|Publication number||US5806104 A|
|Application number||US 08/697,391|
|Publication date||Sep 15, 1998|
|Filing date||Aug 27, 1996|
|Priority date||Aug 27, 1996|
|Publication number||08697391, 697391, US 5806104 A, US 5806104A, US-A-5806104, US5806104 A, US5806104A|
|Inventors||William W. Hand|
|Original Assignee||Hand; William W.|
|Export Citation||BiBTeX, EndNote, RefMan|
|Patent Citations (10), Referenced by (7), Classifications (5), Legal Events (4)|
|External Links: USPTO, USPTO Assignment, Espacenet|
Oftentimes the air contained in a bathroom contains objectionable odors arising from the use of a toilet bowl. Devices in the past have attempted a solution to eliminate the offensive air in various ways. However, none of these devices known to the inventor have utilized a liquid deodorizer to cleanse, purify and deodorize the air in a bathroom environment as in the present invention. The present invention utilizes such a liquid deodorizer to achieve a superior level of air cleansing and deodorizing.
Various bathroom deodorizing devices have been known in the art and include the devices disclosed in U.S. Pat. Nos. 5,488,741, 5,454,122, 5,491,847, 5,231,705, 5,199,111 and 4,117,559. In examining these various United States patents it is believed that none of the above patents show the use of bubbling offensive air removed from a toilet into a liquid deodorant to cleanse the air. Some of the patents do disclose the use of dry filters, e.g., a charcoal filter or freshener granule to cleanse air adjacent a toilet.
Accordingly, a need exists for a toilet and bathroom deodorizing device utilizing a liquid deodorizer to be used in cleansing and purifying offensive air.
A bathroom deodorizing device for use with a conventional toilet bowl including a housing having an inlet to be located between the rear of the toilet seat and the toilet bowl. The inlet captures offensive air which is drawn therethrough by a fan into a chamber. The chamber is in fluid communication with a first chamber containing a liquid deodorizer and a second deodorizing chamber containing either a liquid deodorizer and/or a liquid which imparts a desired fragrance to the air prior to its exit from the device. As the air is bubbled into each of the liquids, the air is cleansed, purified and/or deodorized and is released into the surrounding environment.
Other objects and many attendant features of this invention will become readily appreciated as the same becomes better understood by reference to the following detailed description when considered in connection with the accompanying drawings wherein:
FIG. 1 is an isometric view of the deodorizing device of the present invention;
FIG. 2 is a front view of the deodorizing device of the present invention shown partially in section taken along line 2--2 of FIG. 1; and
FIG. 3 is a side view of the pressure activated switch which activates the deodorizing device of the present invention.
Referring now to various figures of the drawings where like reference numerals refer to like parts, there is shown at 10 in FIG. 1, a device constructed in accordance with this invention.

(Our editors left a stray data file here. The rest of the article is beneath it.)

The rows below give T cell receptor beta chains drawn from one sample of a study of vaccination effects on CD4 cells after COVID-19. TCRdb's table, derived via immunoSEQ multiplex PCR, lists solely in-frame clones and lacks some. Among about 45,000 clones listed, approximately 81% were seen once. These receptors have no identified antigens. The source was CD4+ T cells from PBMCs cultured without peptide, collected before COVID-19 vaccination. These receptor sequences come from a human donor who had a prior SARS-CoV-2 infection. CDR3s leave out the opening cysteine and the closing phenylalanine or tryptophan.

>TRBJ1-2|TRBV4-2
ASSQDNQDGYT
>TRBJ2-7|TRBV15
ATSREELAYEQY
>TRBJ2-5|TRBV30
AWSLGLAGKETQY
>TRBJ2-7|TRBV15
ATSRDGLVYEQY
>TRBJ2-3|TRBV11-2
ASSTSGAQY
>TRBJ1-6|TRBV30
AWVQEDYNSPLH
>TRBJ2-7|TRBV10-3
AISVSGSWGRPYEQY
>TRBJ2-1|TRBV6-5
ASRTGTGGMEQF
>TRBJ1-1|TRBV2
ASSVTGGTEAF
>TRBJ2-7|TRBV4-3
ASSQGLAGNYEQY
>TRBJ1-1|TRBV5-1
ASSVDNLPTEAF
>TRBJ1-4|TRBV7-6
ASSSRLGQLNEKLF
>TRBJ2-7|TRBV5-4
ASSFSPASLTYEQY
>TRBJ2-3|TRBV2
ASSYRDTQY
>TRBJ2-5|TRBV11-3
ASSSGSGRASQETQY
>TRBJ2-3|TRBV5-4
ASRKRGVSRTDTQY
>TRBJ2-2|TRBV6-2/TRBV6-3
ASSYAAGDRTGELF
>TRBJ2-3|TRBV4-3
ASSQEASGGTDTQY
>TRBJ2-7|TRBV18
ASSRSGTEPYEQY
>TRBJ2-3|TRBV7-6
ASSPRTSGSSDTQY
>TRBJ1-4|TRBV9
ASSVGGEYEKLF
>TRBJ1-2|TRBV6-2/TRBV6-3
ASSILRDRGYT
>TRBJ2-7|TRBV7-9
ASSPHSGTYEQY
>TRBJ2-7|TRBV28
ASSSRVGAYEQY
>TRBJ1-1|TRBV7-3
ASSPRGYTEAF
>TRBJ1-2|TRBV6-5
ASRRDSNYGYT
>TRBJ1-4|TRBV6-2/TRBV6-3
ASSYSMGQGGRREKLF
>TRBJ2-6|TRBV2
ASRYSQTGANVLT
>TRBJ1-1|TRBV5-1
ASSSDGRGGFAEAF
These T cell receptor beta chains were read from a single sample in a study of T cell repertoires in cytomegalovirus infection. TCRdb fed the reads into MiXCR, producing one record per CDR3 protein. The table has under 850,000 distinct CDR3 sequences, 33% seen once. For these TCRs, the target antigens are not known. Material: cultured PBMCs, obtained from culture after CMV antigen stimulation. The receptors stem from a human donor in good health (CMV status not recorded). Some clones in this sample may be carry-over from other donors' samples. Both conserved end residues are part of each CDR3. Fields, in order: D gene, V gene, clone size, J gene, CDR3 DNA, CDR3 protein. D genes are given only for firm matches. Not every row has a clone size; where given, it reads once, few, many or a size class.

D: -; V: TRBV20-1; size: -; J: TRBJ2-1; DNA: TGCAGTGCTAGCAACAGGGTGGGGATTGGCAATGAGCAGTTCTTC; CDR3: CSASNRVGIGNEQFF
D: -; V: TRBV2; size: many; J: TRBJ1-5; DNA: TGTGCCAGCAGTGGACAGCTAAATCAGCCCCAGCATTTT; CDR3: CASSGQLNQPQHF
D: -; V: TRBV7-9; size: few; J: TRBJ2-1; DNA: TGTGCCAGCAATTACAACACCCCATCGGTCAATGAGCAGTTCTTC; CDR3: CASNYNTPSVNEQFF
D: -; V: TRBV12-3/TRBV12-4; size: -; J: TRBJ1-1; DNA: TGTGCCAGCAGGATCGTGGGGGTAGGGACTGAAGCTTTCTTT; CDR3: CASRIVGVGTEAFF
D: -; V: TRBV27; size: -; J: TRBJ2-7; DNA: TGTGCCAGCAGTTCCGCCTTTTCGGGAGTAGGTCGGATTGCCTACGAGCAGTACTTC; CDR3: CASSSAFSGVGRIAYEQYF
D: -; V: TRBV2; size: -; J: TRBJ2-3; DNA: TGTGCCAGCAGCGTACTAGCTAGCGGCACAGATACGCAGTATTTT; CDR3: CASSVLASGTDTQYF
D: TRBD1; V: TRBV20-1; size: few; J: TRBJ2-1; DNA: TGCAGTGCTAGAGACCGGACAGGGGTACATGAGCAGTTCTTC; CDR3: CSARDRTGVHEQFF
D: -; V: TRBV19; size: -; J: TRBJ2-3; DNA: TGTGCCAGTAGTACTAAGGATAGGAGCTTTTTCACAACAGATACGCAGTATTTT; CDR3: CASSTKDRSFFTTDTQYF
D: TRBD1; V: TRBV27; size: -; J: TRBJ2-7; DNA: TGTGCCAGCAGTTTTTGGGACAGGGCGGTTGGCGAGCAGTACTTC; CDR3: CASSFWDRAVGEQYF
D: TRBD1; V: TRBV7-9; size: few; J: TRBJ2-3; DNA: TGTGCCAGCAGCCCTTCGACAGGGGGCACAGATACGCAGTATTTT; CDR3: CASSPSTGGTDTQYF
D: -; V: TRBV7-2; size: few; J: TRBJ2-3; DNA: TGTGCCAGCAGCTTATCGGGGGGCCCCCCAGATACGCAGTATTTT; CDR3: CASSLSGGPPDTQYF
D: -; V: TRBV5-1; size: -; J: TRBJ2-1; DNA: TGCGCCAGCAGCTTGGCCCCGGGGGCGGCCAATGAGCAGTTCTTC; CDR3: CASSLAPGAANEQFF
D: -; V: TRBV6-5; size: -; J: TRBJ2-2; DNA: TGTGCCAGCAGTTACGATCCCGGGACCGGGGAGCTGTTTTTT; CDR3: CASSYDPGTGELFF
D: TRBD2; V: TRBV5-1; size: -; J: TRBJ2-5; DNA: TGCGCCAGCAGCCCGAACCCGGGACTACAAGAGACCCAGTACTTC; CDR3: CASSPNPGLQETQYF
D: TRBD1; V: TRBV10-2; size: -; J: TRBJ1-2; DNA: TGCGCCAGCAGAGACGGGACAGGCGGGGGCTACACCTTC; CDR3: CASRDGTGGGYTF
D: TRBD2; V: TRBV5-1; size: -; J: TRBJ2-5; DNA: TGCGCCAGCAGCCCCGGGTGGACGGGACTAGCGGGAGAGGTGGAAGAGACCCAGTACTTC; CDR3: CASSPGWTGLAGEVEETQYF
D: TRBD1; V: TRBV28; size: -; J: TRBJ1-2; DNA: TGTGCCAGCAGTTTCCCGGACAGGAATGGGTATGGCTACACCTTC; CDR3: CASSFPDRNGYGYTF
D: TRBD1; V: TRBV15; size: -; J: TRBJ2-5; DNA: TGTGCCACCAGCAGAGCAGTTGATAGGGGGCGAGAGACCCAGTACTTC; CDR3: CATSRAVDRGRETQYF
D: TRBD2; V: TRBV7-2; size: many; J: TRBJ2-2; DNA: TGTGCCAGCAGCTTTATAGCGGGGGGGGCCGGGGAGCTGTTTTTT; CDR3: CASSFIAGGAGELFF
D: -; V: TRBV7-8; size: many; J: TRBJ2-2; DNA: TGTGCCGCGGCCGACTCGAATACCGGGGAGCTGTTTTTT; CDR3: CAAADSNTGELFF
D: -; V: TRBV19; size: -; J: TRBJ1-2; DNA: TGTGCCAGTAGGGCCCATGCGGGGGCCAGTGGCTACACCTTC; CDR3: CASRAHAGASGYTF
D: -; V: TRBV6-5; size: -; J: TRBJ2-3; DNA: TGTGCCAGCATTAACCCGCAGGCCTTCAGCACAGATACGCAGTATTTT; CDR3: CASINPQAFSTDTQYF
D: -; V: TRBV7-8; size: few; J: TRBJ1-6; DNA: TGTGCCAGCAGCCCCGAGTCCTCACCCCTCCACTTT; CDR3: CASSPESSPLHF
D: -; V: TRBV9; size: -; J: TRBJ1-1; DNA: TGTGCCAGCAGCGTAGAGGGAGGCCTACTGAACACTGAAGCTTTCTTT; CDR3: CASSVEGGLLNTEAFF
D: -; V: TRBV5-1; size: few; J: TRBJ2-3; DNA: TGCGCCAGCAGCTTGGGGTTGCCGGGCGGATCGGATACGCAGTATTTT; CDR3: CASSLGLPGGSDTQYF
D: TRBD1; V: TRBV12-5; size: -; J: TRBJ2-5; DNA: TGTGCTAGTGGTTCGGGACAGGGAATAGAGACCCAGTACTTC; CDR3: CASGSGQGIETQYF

As shown in FIGS. 1 and 2, the device includes a housing 12, fan 14, a conventional motor 16 to drive the fan 14, a chamber 18 to house the fan 14 and motor 16, a first chamber 20 and a first liquid deodorizer 21 and a second chamber 22 and a second liquid 23. The fan 14 and motor 16 are connected to a power source 24 via a power cord 26 and can be activated by a pressure sensitive switch 28 as shown in FIG. 3, to turn on the fan 14 and motor 16 when a person is seated on a conventional toilet 29.
The housing 12 includes a housing inlet 30 located between the toilet seat 32 and toilet bowl rim 34 at the rear sections thereof to permit the entry of air to be deodorized into the housing 12. The housing 12 may be fixedly secured to the rim 34 by adhesive or other conventional means or may rest thereon depending upon the desired configuration.
Once the offensive air enters the housing inlet 30, it passes through a tubular member 36 which may be generally perpendicular to the inlet 30. A preferable size of the inlet is 1/2"×3"×5" and is preferably made of a high impact plastic such as polystyrene, or any other acceptable plastic, and may be rigid or flexible. It should also be appreciated that the size and location of the housing and other elements may be adjusted according to circumstances and needs.
The tubular member 36 may be also made of a flexible material such as a flexible plastic and is connected to a right angle coupling 38 which directs the air flow into the fan and motor chamber 18. The fan 14 and motor 16 then push the air out of the chamber 18 into a second tubular member 40 which is in fluid communication with the chamber 18 and in fluid communication with the first chamber 20. The chamber 18 may be made in a rectangular shape as shown or may be comprised of a tube approximately six inches in diameter and 12 inches long, depending upon the configuration desired and space limitations in the bathroom.
The first chamber 20 can be of any shape but is shown generally rectangular in shape having side walls 42, a cover 44 and a bottom 46. The cover 44 is shown as a unitary piece and there also acts as a cover for the second chamber 22 described herein, although separate covers for each of the chambers can be utilized if desired. Although many different types of deodorizers can be utilized as the first liquid deodorizer 21, a preferable deodorizer to be used is sold under the name ODOBAN, by the Clean Control Corp., P.O. Box 744, Warner Robbins, Ga. 31095, (912) 922-5340.